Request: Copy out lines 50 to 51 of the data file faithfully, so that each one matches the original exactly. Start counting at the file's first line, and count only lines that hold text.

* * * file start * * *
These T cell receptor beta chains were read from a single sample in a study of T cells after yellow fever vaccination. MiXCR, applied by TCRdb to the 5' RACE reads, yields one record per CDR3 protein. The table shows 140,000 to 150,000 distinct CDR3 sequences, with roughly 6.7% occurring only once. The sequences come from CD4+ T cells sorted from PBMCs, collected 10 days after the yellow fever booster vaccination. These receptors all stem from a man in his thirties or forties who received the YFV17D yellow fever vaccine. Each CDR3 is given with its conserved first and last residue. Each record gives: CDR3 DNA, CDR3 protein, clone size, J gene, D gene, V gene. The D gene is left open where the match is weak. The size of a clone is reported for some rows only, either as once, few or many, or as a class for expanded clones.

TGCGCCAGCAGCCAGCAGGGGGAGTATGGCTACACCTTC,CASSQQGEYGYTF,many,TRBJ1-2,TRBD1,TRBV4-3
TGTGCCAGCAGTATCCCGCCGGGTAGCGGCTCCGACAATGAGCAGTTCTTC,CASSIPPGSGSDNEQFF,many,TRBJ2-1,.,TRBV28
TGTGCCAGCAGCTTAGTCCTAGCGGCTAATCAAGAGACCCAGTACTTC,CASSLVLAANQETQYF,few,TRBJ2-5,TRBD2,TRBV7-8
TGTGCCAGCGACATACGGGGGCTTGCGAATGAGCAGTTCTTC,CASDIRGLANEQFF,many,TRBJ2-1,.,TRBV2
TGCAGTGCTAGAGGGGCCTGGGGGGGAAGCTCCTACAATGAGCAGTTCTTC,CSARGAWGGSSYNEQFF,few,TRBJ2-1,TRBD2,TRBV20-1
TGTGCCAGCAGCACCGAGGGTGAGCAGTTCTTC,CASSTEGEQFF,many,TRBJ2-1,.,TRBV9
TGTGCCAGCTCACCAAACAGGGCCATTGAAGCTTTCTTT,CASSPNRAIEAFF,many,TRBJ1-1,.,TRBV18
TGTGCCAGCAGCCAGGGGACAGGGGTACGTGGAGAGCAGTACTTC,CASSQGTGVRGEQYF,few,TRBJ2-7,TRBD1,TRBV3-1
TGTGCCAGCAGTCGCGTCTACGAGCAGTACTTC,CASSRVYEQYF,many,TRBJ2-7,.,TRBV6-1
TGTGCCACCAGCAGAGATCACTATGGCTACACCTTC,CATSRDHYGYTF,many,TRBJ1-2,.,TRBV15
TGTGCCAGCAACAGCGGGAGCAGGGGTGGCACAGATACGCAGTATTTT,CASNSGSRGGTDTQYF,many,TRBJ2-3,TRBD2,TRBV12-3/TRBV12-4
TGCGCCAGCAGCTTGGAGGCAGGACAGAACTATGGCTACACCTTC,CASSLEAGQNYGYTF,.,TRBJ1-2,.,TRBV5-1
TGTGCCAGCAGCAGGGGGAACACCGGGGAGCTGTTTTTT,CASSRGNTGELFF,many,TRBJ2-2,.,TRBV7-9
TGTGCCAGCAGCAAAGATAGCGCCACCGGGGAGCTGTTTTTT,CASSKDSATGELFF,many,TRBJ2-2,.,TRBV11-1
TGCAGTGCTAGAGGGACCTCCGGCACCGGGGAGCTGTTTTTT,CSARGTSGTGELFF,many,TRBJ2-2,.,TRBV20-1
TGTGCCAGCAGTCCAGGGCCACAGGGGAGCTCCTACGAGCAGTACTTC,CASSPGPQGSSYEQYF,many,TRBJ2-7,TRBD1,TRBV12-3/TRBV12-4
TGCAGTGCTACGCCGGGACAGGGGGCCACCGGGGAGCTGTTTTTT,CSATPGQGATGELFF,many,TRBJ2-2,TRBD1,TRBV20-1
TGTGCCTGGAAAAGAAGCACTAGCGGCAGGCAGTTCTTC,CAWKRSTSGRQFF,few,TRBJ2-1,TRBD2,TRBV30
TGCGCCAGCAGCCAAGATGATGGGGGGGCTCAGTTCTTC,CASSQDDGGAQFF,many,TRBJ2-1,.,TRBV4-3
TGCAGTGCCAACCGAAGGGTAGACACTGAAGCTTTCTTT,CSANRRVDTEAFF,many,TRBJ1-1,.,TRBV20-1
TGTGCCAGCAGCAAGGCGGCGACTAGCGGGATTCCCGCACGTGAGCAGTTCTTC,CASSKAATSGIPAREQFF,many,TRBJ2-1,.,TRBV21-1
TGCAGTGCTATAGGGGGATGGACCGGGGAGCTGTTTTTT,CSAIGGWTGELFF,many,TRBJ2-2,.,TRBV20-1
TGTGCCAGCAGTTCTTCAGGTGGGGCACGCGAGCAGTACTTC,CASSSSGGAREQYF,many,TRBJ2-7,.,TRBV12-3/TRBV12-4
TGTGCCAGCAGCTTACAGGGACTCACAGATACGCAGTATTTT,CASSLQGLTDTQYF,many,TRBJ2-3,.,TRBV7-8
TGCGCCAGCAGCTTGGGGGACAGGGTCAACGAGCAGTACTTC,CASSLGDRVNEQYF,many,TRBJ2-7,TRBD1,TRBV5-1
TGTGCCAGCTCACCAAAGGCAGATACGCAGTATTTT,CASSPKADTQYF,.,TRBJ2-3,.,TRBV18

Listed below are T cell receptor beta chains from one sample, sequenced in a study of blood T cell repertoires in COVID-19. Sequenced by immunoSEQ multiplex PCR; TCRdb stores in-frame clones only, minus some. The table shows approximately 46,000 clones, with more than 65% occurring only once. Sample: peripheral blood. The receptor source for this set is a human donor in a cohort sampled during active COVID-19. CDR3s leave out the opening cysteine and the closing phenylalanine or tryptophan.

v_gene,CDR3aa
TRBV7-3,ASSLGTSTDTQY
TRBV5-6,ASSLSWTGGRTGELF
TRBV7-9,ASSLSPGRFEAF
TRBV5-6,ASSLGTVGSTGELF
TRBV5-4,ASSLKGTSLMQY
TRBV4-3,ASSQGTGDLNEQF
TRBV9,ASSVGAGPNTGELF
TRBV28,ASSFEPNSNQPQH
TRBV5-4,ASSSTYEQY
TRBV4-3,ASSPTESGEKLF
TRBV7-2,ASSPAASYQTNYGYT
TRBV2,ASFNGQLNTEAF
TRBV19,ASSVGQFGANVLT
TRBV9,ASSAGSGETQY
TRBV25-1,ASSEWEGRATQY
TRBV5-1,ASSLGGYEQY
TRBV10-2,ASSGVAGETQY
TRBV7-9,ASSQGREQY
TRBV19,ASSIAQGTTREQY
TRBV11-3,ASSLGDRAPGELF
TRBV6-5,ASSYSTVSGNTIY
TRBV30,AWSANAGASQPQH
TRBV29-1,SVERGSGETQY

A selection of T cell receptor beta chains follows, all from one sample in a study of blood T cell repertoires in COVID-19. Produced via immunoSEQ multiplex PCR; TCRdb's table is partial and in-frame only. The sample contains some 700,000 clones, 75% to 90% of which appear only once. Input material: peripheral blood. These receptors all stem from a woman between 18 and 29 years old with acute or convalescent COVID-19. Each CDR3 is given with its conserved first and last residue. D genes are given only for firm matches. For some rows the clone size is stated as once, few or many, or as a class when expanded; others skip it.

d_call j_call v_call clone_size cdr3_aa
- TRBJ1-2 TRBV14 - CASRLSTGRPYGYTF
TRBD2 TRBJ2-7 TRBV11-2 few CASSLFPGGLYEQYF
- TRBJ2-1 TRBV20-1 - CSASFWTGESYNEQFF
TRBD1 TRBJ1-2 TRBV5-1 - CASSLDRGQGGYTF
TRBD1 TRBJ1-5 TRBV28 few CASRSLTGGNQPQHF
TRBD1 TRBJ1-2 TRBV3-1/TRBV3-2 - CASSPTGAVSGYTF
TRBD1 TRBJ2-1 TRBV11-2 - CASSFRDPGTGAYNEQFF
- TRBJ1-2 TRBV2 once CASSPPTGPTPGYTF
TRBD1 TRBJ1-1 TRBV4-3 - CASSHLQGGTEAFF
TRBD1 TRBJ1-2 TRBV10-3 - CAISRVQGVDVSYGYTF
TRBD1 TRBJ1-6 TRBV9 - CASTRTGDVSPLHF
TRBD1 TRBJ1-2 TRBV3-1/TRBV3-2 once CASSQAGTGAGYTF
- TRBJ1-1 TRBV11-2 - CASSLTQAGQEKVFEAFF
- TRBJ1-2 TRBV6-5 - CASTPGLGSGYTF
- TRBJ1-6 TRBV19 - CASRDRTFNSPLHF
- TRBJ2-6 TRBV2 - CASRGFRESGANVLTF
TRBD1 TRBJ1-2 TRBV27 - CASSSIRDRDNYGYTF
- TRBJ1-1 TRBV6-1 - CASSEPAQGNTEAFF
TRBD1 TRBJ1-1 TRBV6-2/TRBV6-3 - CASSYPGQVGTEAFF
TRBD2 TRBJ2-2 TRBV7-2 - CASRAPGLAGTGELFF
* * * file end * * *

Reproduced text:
TRBV6-5,ASSYSTVSGNTIY
TRBV30,AWSANAGASQPQH